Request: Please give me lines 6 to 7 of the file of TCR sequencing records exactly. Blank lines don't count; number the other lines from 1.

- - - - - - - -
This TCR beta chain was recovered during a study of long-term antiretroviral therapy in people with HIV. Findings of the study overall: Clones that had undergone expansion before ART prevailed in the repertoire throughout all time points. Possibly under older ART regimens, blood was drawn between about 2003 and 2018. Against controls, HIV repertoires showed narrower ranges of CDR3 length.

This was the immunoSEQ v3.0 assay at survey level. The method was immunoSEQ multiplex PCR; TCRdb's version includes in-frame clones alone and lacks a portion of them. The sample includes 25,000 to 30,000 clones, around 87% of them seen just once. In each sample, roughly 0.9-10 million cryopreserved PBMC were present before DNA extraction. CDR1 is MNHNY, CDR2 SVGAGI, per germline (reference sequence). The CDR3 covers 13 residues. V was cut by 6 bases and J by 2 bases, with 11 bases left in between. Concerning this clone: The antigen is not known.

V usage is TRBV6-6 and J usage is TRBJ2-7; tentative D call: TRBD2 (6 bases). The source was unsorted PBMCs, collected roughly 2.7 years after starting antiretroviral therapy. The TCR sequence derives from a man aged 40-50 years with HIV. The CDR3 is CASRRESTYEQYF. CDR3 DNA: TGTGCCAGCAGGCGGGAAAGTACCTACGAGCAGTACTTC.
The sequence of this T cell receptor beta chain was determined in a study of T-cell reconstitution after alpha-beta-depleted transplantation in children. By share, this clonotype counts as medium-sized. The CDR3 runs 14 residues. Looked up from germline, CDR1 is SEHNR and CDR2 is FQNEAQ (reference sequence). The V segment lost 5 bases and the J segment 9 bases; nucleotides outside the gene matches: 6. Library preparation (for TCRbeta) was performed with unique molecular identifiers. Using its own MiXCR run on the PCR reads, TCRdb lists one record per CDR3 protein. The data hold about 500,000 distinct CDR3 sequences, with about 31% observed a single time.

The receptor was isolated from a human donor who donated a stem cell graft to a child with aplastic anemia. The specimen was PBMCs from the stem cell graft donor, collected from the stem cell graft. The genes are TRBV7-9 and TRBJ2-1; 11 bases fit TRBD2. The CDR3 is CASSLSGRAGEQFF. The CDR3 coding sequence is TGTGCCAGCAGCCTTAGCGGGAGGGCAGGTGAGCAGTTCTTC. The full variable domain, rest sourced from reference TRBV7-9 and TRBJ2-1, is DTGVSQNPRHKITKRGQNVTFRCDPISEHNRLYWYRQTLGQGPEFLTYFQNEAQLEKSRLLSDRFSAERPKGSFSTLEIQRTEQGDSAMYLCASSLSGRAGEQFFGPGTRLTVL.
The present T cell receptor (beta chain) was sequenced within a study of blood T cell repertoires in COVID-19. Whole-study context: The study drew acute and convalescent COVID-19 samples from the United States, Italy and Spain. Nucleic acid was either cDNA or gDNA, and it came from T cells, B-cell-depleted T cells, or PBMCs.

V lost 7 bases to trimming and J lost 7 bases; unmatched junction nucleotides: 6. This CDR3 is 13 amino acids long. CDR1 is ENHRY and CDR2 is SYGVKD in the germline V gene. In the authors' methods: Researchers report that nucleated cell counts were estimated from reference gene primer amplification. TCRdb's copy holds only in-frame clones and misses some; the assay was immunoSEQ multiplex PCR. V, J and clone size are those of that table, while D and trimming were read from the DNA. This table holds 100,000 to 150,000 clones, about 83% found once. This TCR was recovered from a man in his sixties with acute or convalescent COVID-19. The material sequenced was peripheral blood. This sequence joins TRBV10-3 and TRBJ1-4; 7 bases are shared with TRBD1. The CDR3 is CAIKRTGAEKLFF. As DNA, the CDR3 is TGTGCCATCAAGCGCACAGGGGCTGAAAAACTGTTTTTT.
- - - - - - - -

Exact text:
The present T cell receptor (beta chain) was sequenced within a study of blood T cell repertoires in COVID-19. Whole-study context: The study drew acute and convalescent COVID-19 samples from the United States, Italy and Spain. Nucleic acid was either cDNA or gDNA, and it came from T cells, B-cell-depleted T cells, or PBMCs.

V lost 7 bases to trimming and J lost 7 bases; unmatched junction nucleotides: 6. This CDR3 is 13 amino acids long. CDR1 is ENHRY and CDR2 is SYGVKD in the germline V gene. In the authors' methods: Researchers report that nucleated cell counts were estimated from reference gene primer amplification. TCRdb's copy holds only in-frame clones and misses some; the assay was immunoSEQ multiplex PCR. V, J and clone size are those of that table, while D and trimming were read from the DNA. This table holds 100,000 to 150,000 clones, about 83% found once. This TCR was recovered from a man in his sixties with acute or convalescent COVID-19. The material sequenced was peripheral blood. This sequence joins TRBV10-3 and TRBJ1-4; 7 bases are shared with TRBD1. The CDR3 is CAIKRTGAEKLFF. As DNA, the CDR3 is TGTGCCATCAAGCGCACAGGGGCTGAAAAACTGTTTTTT.